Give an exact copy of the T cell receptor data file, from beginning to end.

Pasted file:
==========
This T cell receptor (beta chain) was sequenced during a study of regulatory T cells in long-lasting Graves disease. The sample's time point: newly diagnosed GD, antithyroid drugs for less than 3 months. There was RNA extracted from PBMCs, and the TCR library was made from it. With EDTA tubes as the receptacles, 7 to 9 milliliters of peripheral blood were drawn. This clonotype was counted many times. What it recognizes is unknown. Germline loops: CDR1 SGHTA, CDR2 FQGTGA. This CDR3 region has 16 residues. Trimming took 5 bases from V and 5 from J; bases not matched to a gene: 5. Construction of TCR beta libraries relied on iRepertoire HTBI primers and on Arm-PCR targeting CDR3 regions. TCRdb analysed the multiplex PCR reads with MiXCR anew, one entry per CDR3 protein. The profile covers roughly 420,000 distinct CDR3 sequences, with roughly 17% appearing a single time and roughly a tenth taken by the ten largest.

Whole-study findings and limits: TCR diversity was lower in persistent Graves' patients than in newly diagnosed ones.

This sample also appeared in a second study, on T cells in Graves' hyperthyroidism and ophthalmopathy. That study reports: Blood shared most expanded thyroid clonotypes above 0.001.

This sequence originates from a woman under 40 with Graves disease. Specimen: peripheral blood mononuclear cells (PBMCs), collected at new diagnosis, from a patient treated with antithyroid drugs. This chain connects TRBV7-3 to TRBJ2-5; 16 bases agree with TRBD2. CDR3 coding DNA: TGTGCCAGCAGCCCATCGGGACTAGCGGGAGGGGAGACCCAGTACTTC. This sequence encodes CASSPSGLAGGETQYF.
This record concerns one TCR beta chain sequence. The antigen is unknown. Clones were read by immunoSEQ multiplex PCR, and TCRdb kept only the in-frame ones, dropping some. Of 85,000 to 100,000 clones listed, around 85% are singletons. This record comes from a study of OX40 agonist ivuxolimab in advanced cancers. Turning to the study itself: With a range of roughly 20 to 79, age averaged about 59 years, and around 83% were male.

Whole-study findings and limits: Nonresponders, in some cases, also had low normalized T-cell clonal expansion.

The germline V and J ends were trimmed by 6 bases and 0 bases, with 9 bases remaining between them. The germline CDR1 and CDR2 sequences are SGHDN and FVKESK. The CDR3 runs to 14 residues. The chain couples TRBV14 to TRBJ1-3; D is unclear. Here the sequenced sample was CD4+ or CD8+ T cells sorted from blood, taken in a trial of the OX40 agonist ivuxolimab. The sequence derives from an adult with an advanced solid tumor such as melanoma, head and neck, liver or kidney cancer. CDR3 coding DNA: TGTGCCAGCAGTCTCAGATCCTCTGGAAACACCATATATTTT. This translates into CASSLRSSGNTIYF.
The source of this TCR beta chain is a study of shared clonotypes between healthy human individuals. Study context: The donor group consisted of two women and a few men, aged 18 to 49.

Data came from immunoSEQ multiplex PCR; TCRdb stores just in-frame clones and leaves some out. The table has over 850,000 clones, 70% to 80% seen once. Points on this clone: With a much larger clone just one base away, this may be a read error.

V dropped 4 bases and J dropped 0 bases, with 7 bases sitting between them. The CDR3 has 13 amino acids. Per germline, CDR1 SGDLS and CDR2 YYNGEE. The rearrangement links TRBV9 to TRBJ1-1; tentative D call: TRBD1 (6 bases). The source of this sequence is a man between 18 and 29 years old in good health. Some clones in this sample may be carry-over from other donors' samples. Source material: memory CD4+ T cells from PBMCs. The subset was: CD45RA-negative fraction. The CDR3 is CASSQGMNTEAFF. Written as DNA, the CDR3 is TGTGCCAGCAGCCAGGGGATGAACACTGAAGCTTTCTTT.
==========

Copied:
This T cell receptor (beta chain) was sequenced during a study of regulatory T cells in long-lasting Graves disease. The sample's time point: newly diagnosed GD, antithyroid drugs for less than 3 months. There was RNA extracted from PBMCs, and the TCR library was made from it. With EDTA tubes as the receptacles, 7 to 9 milliliters of peripheral blood were drawn. This clonotype was counted many times. What it recognizes is unknown. Germline loops: CDR1 SGHTA, CDR2 FQGTGA. This CDR3 region has 16 residues. Trimming took 5 bases from V and 5 from J; bases not matched to a gene: 5. Construction of TCR beta libraries relied on iRepertoire HTBI primers and on Arm-PCR targeting CDR3 regions. TCRdb analysed the multiplex PCR reads with MiXCR anew, one entry per CDR3 protein. The profile covers roughly 420,000 distinct CDR3 sequences, with roughly 17% appearing a single time and roughly a tenth taken by the ten largest.

Whole-study findings and limits: TCR diversity was lower in persistent Graves' patients than in newly diagnosed ones.

This sample also appeared in a second study, on T cells in Graves' hyperthyroidism and ophthalmopathy. That study reports: Blood shared most expanded thyroid clonotypes above 0.001.

This sequence originates from a woman under 40 with Graves disease. Specimen: peripheral blood mononuclear cells (PBMCs), collected at new diagnosis, from a patient treated with antithyroid drugs. This chain connects TRBV7-3 to TRBJ2-5; 16 bases agree with TRBD2. CDR3 coding DNA: TGTGCCAGCAGCCCATCGGGACTAGCGGGAGGGGAGACCCAGTACTTC. This sequence encodes CASSPSGLAGGETQYF.
This record concerns one TCR beta chain sequence. The antigen is unknown. Clones were read by immunoSEQ multiplex PCR, and TCRdb kept only the in-frame ones, dropping some. Of 85,000 to 100,000 clones listed, around 85% are singletons. This record comes from a study of OX40 agonist ivuxolimab in advanced cancers. Turning to the study itself: With a range of roughly 20 to 79, age averaged about 59 years, and around 83% were male.

Whole-study findings and limits: Nonresponders, in some cases, also had low normalized T-cell clonal expansion.

The germline V and J ends were trimmed by 6 bases and 0 bases, with 9 bases remaining between them. The germline CDR1 and CDR2 sequences are SGHDN and FVKESK. The CDR3 runs to 14 residues. The chain couples TRBV14 to TRBJ1-3; D is unclear. Here the sequenced sample was CD4+ or CD8+ T cells sorted from blood, taken in a trial of the OX40 agonist ivuxolimab. The sequence derives from an adult with an advanced solid tumor such as melanoma, head and neck, liver or kidney cancer. CDR3 coding DNA: TGTGCCAGCAGTCTCAGATCCTCTGGAAACACCATATATTTT. This translates into CASSLRSSGNTIYF.
The source of this TCR beta chain is a study of shared clonotypes between healthy human individuals. Study context: The donor group consisted of two women and a few men, aged 18 to 49.

Data came from immunoSEQ multiplex PCR; TCRdb stores just in-frame clones and leaves some out. The table has over 850,000 clones, 70% to 80% seen once. Points on this clone: With a much larger clone just one base away, this may be a read error.

V dropped 4 bases and J dropped 0 bases, with 7 bases sitting between them. The CDR3 has 13 amino acids. Per germline, CDR1 SGDLS and CDR2 YYNGEE. The rearrangement links TRBV9 to TRBJ1-1; tentative D call: TRBD1 (6 bases). The source of this sequence is a man between 18 and 29 years old in good health. Some clones in this sample may be carry-over from other donors' samples. Source material: memory CD4+ T cells from PBMCs. The subset was: CD45RA-negative fraction. The CDR3 is CASSQGMNTEAFF. Written as DNA, the CDR3 is TGTGCCAGCAGCCAGGGGATGAACACTGAAGCTTTCTTT.